Making the most of your social workers

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To make effective use of your social workers, you need to understand how the demand for social workers is affected by the interplay of community need and factors relating to the local agency.  This needs to be considered within the context of national policy.

Examining local information to understand need

Effective social work deployment requires an understanding of local need. Our workforce capacity planning model includes a range of questions, prompts and tips to help you gather information about a particular area and link it to your workforce requirements. 

You could also consider how social workers can help you gather and examine local information.

Through the face to face relationships that your social workers build within a locality, theywill be in an ideal position to contribute a qualitative layer of understanding about individual and community need. They can provide critically reflective analysis and make person-centred recommendations about how the workforce can respond to this need.

The Care Act guidance specifies areas for social work deployment, lend themselves to this type of activity. This includes the role of prevention, early intervention, information and advice, assessment and market shaping.

Social workers employed in the independent sector, many of whom undertake these type of roles, will find this information useful.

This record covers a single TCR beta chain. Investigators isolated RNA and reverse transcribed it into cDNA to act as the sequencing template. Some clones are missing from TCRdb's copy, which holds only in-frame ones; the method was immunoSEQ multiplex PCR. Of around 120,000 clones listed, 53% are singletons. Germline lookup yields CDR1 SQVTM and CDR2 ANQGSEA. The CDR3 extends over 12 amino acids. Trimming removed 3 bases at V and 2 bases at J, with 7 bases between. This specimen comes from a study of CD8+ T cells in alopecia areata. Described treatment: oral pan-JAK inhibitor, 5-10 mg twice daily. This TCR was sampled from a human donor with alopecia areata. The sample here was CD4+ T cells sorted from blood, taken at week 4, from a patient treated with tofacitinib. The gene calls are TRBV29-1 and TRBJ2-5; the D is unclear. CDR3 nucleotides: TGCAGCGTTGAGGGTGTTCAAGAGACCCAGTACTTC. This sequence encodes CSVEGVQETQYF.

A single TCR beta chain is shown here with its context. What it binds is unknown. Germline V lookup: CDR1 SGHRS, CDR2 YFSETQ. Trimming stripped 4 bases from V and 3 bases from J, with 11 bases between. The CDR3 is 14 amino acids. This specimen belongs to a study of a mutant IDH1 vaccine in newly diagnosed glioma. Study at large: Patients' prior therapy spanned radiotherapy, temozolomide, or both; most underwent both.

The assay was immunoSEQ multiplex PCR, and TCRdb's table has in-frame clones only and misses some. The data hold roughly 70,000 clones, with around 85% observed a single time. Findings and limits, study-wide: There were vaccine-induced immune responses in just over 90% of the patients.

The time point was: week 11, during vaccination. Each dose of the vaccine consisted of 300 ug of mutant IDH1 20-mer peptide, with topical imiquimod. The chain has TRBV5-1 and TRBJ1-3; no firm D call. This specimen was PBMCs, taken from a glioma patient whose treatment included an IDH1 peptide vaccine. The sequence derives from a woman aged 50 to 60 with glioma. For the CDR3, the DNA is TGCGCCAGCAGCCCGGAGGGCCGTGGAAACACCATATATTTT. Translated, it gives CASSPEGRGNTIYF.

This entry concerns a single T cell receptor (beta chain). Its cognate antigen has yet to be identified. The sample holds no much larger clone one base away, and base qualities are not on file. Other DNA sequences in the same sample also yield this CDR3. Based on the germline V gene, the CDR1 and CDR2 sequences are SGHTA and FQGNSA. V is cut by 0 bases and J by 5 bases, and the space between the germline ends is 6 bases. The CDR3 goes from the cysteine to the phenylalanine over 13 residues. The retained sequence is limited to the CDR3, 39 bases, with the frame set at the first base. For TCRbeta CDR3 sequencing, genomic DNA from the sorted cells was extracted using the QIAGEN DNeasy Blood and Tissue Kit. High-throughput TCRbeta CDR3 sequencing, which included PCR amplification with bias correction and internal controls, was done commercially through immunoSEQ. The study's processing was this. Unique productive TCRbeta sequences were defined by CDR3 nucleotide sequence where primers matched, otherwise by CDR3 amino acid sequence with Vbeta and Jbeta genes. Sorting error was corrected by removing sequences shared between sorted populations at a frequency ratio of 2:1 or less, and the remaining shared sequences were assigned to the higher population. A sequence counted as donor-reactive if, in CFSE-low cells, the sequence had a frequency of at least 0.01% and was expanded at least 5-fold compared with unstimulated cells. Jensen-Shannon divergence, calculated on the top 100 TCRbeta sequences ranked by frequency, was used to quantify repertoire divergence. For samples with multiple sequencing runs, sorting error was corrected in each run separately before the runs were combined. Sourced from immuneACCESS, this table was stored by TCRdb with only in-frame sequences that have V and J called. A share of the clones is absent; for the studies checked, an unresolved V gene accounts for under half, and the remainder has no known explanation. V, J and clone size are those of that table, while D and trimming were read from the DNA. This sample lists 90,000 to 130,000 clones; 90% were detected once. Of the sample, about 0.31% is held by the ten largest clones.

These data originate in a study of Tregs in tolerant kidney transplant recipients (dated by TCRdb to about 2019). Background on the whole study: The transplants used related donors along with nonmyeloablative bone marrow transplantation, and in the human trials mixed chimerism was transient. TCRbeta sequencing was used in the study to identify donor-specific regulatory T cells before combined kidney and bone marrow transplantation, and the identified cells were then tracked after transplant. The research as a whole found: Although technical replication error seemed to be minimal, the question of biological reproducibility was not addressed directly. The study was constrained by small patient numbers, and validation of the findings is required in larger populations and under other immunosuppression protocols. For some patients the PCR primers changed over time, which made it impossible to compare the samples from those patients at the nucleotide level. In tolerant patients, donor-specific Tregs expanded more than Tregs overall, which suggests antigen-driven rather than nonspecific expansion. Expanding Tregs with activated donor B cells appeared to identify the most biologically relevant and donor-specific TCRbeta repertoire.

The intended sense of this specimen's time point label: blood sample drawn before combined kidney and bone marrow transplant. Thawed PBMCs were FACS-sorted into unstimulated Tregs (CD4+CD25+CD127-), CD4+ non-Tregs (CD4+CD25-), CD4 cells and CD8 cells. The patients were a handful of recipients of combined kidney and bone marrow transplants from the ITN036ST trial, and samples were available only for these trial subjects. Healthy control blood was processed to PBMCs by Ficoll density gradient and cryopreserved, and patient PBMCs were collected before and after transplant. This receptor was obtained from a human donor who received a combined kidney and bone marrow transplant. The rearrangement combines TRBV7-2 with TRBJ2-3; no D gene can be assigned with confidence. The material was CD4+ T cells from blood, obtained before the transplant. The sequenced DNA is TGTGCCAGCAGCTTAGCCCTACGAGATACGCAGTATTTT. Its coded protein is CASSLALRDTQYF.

Universities can help to locate independent sector workers through their local links, which centre on the need for social work student placements. Supporting information may also be obtained through local social work partnerships.

Matching supply to demand

Matching supply and demand with the predicted need for social workers in the future is a long standing challenge.

The demand for social workers varies with local need and deployment decisions made to meet this need. The supply of future social workers is another complex area as there is no national coordination of places on qualifying programmes. This is further complicated by variations in the recruitment and retention levels of more experienced workers.

Standard 2 of the Standards for Employers of Social Workers in England advocates effective workforce planning. This helps to make sure that the right number of social workers, with the right level of skills and experience, are availableto meet current and future service demands. 

'Re-visioning social work education'  recommends the need for a new strategic workforce planning system.

Local social work partnerships provide a forum for discussion between social work agencies and universities.

The Centre for Workforce Intelligence has developed a tool on behalf of the Social Work Reform Board, which helps employers match supply with demand.

Useful sources of data

Recruiting and retaining social workers

In addition to the needs of the local community, there are a range of other factors which also influence the demand for social workers.

This diagram provides more information about recruiting and retaining social workers.

Models of deployment

The Care Act identifies social workers as the lead professional responsible for personalised, integrated care and support in following roles:

  • Assessment, review and care planning.
  • Provision of information and guidance.
  • Promoting wellbeing and prevention.
  • Transition support.
  • Integration and cooperation.
  • Safeguarding, mental health and mental capacity.

Many of these roles have been tested through the social work with adults practice pilots

Many local authorities are using the workforce capacity planning tools and resources to identify the different ways of deploying their social work workforce to meet the requirements of the Care Act.

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